Former RBA board member Dr John Edwards says the US and China are likely to strike a trade deal rather than risk the consequences of ending four decades of successful globalisation.
However, Dr Edwards said the mood in Beijing had turned pessimistic about resolving the issue ahead of the two countries continuing negotiations at the G20 Summit in Japan this month. Meanwhile, equity markets had not priced in the possibility that the dispute may end badly.
“We are just at the point where this can get very, very much worse, very quickly,” Dr Edwards said at a session on global secular dynamics at Frontier’s annual conference.
“Equity markets are not positioned for bad news about the US-China quarrel, and they’re certainly not positioned for impact on the global economy of continuing deterioration in that relationship, perhaps involving other major economies as well.”
The US Chamber of Commerce has estimated that the tariffs imposed over the past year could cost the US economy $US1 trillion over a decade as President Trump considers extending those tariffs to a further $US300 billion of Chinese imports.
Nonetheless, Dr Edwards said both parties wanted a deal with the US participating in 11 rounds of negotiations and withdrawing other threatened actions, while China had made concessions such as passing laws to protect intellectual property.
A 150-page deal proposed by the US remains on the table although there are three main sticking points:
- China wants the penalty tariffs imposed so far by the US to be immediately removed.
- The amount of extra imports that China will buy from the US must be ‘realistic’.
- The terminology of the agreement must recognise China’s dignity.
“I infer that these are all about enforcement. The amount that China buys from the US is it’s only negotiating coin at this point. It said it’s prepared to buy $US200 billion more each year and it’s said that the US wants $US300 billion – that seems to me to be negotiable.”
China was Australia’s largest two-way trading partner in 2017, accounting for 24% of total trade ($183 billion), according to Austrade. However, Dr Edwards said an end to the US-China trade dispute would disadvantage Australia with China likely to buy some farm product sales and LNG from the US rather than Australia.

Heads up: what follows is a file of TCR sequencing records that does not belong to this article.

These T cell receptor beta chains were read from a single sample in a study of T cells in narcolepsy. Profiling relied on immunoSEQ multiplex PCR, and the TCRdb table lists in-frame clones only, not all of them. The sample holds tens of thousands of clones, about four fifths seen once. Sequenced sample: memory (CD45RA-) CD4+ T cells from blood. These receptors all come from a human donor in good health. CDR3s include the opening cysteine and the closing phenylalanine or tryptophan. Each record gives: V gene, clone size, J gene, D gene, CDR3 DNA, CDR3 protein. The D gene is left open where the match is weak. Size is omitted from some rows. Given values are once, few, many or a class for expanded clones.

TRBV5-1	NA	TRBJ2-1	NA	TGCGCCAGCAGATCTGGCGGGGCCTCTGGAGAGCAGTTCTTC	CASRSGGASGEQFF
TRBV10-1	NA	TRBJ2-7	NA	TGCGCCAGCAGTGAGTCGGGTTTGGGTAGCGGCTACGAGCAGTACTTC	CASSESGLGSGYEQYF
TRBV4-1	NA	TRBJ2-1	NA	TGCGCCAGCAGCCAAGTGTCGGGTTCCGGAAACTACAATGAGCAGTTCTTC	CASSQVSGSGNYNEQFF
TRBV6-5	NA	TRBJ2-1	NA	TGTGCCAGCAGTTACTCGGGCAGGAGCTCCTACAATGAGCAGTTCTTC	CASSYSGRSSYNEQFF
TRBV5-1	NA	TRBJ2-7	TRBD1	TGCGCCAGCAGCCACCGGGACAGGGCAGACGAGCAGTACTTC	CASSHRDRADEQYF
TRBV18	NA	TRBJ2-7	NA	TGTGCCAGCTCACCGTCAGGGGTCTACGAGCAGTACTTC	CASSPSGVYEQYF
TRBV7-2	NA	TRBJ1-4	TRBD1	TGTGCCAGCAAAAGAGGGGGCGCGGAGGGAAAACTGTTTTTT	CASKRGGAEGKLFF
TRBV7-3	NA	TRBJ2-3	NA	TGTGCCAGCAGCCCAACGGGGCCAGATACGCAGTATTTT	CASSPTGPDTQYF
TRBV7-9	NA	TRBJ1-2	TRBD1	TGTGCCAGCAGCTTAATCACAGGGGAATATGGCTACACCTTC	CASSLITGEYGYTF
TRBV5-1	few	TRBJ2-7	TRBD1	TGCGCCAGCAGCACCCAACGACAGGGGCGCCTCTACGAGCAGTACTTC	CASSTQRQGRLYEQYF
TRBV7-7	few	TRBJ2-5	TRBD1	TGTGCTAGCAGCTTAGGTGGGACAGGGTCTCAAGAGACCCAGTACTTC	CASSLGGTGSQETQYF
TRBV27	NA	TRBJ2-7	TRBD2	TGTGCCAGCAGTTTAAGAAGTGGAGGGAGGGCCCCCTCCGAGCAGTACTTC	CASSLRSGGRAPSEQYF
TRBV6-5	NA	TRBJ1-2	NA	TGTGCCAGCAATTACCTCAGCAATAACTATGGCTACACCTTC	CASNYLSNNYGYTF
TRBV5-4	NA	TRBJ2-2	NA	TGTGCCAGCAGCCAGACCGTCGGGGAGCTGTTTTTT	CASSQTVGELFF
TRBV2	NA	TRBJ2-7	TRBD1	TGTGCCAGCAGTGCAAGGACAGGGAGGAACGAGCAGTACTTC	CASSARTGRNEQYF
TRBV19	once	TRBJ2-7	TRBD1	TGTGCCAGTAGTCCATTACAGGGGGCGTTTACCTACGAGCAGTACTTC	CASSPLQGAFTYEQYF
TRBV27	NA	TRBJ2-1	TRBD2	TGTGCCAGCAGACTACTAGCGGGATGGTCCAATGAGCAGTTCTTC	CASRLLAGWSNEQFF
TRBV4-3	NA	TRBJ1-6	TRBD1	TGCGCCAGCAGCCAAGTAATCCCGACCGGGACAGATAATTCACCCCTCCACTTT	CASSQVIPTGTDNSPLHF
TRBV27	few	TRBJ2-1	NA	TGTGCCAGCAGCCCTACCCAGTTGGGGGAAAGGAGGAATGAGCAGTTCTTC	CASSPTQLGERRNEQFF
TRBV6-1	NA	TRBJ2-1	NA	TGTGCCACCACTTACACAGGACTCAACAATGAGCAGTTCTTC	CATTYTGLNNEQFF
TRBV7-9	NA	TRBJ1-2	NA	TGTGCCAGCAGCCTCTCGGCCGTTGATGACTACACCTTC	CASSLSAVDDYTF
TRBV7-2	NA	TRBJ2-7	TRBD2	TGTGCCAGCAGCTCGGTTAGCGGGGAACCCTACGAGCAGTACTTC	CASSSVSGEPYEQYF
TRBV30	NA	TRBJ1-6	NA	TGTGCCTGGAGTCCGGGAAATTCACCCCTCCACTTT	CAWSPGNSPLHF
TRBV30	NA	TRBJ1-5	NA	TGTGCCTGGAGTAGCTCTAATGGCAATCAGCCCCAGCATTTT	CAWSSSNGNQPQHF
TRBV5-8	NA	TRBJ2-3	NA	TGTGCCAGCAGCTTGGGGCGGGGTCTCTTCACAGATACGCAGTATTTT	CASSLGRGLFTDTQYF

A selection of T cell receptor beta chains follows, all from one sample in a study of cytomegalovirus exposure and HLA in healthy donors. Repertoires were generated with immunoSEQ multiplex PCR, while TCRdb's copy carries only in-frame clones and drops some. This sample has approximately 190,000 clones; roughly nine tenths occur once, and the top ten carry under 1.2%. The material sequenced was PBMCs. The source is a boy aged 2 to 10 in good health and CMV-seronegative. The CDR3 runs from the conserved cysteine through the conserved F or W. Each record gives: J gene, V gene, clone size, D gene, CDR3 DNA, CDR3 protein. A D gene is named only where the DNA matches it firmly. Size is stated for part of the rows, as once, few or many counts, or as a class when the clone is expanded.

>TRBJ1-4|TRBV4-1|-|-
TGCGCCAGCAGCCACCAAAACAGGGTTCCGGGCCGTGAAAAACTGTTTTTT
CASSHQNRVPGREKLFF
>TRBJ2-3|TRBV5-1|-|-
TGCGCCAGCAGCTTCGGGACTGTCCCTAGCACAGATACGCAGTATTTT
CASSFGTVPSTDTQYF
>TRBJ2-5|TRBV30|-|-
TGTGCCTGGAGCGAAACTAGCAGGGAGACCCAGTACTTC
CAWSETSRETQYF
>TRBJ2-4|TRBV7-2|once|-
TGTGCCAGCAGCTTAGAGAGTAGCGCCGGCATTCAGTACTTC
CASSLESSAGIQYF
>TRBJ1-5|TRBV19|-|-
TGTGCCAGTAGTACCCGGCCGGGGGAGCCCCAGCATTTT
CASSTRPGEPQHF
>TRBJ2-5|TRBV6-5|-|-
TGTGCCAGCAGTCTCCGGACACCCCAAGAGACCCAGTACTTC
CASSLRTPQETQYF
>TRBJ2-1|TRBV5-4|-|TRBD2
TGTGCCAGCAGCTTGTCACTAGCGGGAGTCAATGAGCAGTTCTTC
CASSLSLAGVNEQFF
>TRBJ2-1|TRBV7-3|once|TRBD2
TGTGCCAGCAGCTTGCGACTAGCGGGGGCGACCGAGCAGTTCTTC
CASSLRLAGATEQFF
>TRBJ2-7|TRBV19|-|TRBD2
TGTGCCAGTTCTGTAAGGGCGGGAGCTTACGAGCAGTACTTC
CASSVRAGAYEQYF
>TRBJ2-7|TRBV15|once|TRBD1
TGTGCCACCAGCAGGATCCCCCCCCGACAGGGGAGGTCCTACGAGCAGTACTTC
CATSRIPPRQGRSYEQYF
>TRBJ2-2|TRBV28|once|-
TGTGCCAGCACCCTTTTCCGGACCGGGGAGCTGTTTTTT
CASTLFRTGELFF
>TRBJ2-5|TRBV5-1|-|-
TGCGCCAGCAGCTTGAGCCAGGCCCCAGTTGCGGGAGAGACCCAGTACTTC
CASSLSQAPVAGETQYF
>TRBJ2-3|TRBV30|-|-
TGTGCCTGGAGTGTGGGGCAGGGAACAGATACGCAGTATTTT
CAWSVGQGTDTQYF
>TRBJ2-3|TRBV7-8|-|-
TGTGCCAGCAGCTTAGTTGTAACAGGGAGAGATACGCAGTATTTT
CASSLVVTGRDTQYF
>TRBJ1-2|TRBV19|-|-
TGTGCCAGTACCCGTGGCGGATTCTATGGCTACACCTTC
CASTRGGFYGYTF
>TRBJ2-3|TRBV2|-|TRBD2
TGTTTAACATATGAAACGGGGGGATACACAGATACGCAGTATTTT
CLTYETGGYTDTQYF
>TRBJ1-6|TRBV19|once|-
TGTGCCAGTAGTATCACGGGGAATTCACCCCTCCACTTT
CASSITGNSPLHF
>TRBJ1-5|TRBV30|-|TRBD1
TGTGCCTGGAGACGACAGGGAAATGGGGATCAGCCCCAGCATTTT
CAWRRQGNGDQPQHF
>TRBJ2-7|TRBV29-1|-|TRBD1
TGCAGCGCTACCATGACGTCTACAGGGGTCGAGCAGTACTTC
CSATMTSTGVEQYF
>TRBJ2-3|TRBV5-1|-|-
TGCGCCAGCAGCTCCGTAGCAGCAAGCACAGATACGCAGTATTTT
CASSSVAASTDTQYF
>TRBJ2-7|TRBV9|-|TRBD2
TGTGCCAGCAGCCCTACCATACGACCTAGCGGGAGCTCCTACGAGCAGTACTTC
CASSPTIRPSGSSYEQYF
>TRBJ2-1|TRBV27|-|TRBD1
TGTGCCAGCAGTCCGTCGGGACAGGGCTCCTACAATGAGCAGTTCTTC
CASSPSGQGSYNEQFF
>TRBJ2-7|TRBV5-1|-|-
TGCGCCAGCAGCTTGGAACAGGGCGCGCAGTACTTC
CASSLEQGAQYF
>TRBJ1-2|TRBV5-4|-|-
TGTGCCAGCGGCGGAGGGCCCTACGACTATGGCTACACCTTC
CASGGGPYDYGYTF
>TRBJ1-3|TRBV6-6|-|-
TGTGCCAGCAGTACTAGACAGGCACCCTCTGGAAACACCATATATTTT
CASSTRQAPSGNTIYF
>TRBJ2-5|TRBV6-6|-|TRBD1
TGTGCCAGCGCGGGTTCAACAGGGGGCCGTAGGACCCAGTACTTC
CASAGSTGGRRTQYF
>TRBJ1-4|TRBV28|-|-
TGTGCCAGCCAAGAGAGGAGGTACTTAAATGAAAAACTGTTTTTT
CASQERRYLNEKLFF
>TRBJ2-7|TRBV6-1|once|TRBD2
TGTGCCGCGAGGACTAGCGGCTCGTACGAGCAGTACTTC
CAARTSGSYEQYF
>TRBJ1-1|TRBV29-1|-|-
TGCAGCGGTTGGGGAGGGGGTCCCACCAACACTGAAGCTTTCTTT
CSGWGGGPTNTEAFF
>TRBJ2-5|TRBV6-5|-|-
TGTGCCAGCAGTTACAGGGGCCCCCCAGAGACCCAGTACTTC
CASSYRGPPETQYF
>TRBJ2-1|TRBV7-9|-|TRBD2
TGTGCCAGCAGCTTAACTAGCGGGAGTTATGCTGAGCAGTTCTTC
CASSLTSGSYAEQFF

“The agreement itself won’t be particularly advanced in our interest but what is in your interest is that this deteriorating relationship between US and China should be arrested.”
Dr Edwards, who is also a director of Frontier Advisors and Cbus Super, has been studying the US-China trade dispute in his role as Senior Fellow at the Lowy Institute.
Pendal Portfolio Manager, Amy Xie Patrick, said the US had national security concerns about its reliance on Chinese hardware but had taken its ‘Made in China 2025’ plan to upgrade the manufacturing capabilities of higher value goods and services far too literally.
“Therefore, now we’re getting these comments that this is not really a trade war, it’s a tech war. It could eventually culminate in a tech war but I think it’s a bit difficult for both sides to disentangle at the moment.”
The potential breakdown of the world’s multilateral trade system poses difficult questions for investors. UBS Head of Fixed Income and Investment Solutions – Australia, Anne Anderson, said monetary policy will remain supportive so investors should remain long real yields as protection against unexpected inflation over the next decade.
“I think equities will still do okay, because of the discount rate factor but you have to be mindful that the reason we’ve got to have pre-emptive policy responses is because of the downside risks and uncertainty that this trade de-globalization, extension of populism brings. So you have to be very mindful of earnings outcomes and there’ll be opportunities to buy and sell.”
For further analysis by Amy Xie Patrick click here.